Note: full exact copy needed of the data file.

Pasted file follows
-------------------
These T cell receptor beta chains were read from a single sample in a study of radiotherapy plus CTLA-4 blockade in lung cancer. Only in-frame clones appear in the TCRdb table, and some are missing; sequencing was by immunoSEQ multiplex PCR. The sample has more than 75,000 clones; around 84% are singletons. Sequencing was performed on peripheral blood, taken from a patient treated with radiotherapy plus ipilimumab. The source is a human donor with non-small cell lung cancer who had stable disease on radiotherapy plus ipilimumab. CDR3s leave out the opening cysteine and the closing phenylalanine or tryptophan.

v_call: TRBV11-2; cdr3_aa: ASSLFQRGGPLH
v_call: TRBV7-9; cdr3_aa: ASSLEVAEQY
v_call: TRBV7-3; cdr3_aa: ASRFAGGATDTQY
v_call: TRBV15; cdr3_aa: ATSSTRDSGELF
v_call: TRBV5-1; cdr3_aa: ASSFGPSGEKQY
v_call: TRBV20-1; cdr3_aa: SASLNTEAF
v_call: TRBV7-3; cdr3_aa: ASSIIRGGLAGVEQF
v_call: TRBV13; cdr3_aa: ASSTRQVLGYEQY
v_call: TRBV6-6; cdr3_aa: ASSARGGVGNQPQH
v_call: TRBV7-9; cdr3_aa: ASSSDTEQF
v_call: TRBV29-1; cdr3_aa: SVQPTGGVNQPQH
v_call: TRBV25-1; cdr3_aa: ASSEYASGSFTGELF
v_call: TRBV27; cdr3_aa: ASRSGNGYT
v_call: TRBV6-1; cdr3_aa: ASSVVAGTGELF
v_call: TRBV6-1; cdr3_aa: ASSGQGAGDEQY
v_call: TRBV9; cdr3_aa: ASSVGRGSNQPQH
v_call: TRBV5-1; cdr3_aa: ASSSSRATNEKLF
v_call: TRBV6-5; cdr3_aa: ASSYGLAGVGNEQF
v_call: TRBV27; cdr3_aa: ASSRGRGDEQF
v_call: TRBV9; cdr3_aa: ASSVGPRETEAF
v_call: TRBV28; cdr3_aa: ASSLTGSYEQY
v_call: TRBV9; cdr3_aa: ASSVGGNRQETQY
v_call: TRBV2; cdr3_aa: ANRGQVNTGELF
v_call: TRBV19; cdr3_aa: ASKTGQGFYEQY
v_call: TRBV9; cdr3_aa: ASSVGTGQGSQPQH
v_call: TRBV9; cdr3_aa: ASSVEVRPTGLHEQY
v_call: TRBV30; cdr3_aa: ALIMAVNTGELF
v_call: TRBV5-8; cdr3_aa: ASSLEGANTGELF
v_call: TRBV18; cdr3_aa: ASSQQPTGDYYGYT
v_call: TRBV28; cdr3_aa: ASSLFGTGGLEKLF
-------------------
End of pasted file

These T cell receptor beta chains were read from a single sample in a study of radiotherapy plus CTLA-4 blockade in lung cancer. Only in-frame clones appear in the TCRdb table, and some are missing; sequencing was by immunoSEQ multiplex PCR. The sample has more than 75,000 clones; around 84% are singletons. Sequencing was performed on peripheral blood, taken from a patient treated with radiotherapy plus ipilimumab. The source is a human donor with non-small cell lung cancer who had stable disease on radiotherapy plus ipilimumab. CDR3s leave out the opening cysteine and the closing phenylalanine or tryptophan.

v_call: TRBV11-2; cdr3_aa: ASSLFQRGGPLH
v_call: TRBV7-9; cdr3_aa: ASSLEVAEQY
v_call: TRBV7-3; cdr3_aa: ASRFAGGATDTQY
v_call: TRBV15; cdr3_aa: ATSSTRDSGELF
v_call: TRBV5-1; cdr3_aa: ASSFGPSGEKQY
v_call: TRBV20-1; cdr3_aa: SASLNTEAF
v_call: TRBV7-3; cdr3_aa: ASSIIRGGLAGVEQF
v_call: TRBV13; cdr3_aa: ASSTRQVLGYEQY
v_call: TRBV6-6; cdr3_aa: ASSARGGVGNQPQH
v_call: TRBV7-9; cdr3_aa: ASSSDTEQF
v_call: TRBV29-1; cdr3_aa: SVQPTGGVNQPQH
v_call: TRBV25-1; cdr3_aa: ASSEYASGSFTGELF
v_call: TRBV27; cdr3_aa: ASRSGNGYT
v_call: TRBV6-1; cdr3_aa: ASSVVAGTGELF
v_call: TRBV6-1; cdr3_aa: ASSGQGAGDEQY
v_call: TRBV9; cdr3_aa: ASSVGRGSNQPQH
v_call: TRBV5-1; cdr3_aa: ASSSSRATNEKLF
v_call: TRBV6-5; cdr3_aa: ASSYGLAGVGNEQF
v_call: TRBV27; cdr3_aa: ASSRGRGDEQF
v_call: TRBV9; cdr3_aa: ASSVGPRETEAF
v_call: TRBV28; cdr3_aa: ASSLTGSYEQY
v_call: TRBV9; cdr3_aa: ASSVGGNRQETQY
v_call: TRBV2; cdr3_aa: ANRGQVNTGELF
v_call: TRBV19; cdr3_aa: ASKTGQGFYEQY
v_call: TRBV9; cdr3_aa: ASSVGTGQGSQPQH
v_call: TRBV9; cdr3_aa: ASSVEVRPTGLHEQY
v_call: TRBV30; cdr3_aa: ALIMAVNTGELF
v_call: TRBV5-8; cdr3_aa: ASSLEGANTGELF
v_call: TRBV18; cdr3_aa: ASSQQPTGDYYGYT
v_call: TRBV28; cdr3_aa: ASSLFGTGGLEKLF